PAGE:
Autism Spectrum Disorders (ASD) and Attention-Deficit/Hyperactivity Disorder (ADHD) are two increasingly prevalent neurodevelopmental disorders. This rise may be associated with a higher dietary intake of n-6 polyunsaturated fatty acids (PUFAs) and lower of n-3 PUFAs. Docosahexaenoic acid (DHA), a key nutritional n-3 PUFA, is crucial for an optimal offspring's neurodevelopment through the last trimester of pregnancy. Recently, lower DHA levels have been reported in children with ASD and ADHD. The present review summarizes the main research achievements concerning the effect of DHA in children neurodevelopment, in order to elicit its role in the prevention and mitigation of ASD and ADHD. As main finding, a low DHA supply seems to negatively affect childhood neurodevelopment in specific conditions and increase the risk and the severity of ASD or ADHD. Higher DHA status at birth was associated with better childhood neurodevelopmental, but controversial results found in prenatal supplementation raised the hypothesis that the benefits of DHA may be influenced by other factors as socio-economic background and life-style. In conclusion, an optimal DHA provision through maternal diet or breastfeed may promote some neuronal protection in specific offspring's populations, suggesting that DHA may act as a modifiable risk factor for ASD and ADHD.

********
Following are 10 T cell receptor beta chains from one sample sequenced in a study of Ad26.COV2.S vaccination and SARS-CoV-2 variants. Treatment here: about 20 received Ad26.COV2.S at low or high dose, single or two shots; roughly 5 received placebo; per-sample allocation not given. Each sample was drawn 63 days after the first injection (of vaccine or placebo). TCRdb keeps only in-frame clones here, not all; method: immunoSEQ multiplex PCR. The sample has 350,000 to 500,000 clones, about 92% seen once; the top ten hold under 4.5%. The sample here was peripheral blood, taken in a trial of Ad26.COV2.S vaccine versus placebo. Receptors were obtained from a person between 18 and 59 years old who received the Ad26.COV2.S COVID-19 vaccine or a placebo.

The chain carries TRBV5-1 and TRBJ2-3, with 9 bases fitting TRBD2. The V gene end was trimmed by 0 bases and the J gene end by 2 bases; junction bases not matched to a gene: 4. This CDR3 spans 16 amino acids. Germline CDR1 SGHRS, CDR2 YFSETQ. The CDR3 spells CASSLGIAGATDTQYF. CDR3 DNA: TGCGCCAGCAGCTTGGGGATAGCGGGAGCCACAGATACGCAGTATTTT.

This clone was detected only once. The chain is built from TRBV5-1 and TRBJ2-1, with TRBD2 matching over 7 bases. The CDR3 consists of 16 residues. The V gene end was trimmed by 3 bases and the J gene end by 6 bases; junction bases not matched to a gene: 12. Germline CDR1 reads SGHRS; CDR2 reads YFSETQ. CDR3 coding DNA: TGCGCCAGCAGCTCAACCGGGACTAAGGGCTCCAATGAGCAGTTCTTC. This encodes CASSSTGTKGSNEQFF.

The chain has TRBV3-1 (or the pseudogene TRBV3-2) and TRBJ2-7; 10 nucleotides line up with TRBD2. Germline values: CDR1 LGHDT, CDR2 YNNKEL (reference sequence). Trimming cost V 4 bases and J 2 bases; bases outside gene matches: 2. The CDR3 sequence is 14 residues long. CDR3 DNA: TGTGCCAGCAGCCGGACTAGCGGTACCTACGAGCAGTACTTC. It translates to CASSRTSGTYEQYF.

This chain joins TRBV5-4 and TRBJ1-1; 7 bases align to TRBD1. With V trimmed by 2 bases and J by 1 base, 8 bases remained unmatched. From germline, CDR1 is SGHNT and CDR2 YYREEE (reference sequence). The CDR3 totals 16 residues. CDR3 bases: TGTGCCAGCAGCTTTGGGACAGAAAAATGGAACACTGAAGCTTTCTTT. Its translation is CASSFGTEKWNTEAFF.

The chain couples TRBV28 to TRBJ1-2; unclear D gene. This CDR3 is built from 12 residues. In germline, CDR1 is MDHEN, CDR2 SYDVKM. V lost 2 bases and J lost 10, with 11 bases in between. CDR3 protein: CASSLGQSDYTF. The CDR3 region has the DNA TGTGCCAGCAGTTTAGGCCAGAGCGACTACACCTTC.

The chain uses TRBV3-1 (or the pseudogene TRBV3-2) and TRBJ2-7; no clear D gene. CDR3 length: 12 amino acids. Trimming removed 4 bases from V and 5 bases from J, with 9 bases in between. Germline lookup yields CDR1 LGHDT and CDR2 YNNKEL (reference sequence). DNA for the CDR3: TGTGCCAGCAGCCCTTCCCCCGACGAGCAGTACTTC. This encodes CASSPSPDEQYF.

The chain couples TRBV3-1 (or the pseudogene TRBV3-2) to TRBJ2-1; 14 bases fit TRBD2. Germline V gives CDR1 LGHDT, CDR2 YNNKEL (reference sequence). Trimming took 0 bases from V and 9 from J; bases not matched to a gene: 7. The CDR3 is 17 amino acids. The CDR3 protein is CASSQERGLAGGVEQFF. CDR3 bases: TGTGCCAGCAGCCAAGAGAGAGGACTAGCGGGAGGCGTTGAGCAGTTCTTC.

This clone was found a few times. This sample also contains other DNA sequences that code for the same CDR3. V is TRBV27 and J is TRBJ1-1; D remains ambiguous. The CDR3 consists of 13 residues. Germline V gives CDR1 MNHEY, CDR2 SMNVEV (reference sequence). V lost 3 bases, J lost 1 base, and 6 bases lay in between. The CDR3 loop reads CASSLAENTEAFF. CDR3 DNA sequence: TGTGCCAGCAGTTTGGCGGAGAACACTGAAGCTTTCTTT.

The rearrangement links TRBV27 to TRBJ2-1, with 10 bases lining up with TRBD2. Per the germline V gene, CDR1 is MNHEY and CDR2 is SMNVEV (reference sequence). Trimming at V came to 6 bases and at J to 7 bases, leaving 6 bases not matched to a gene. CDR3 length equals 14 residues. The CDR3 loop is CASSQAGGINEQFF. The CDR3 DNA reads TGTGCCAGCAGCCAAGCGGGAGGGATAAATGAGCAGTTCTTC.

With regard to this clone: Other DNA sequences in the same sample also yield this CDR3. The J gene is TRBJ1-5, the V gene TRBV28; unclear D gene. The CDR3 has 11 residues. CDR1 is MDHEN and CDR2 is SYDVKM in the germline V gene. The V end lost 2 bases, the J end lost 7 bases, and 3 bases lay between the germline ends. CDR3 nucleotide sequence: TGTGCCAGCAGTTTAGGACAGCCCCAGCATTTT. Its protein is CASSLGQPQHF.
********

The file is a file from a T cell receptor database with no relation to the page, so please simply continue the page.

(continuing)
Keywords: Neurodevelopment; docosahexaenoic acid; lactation; maternal seafood intake; n-3 Polyunsaturated Fatty Acids; pregnancy.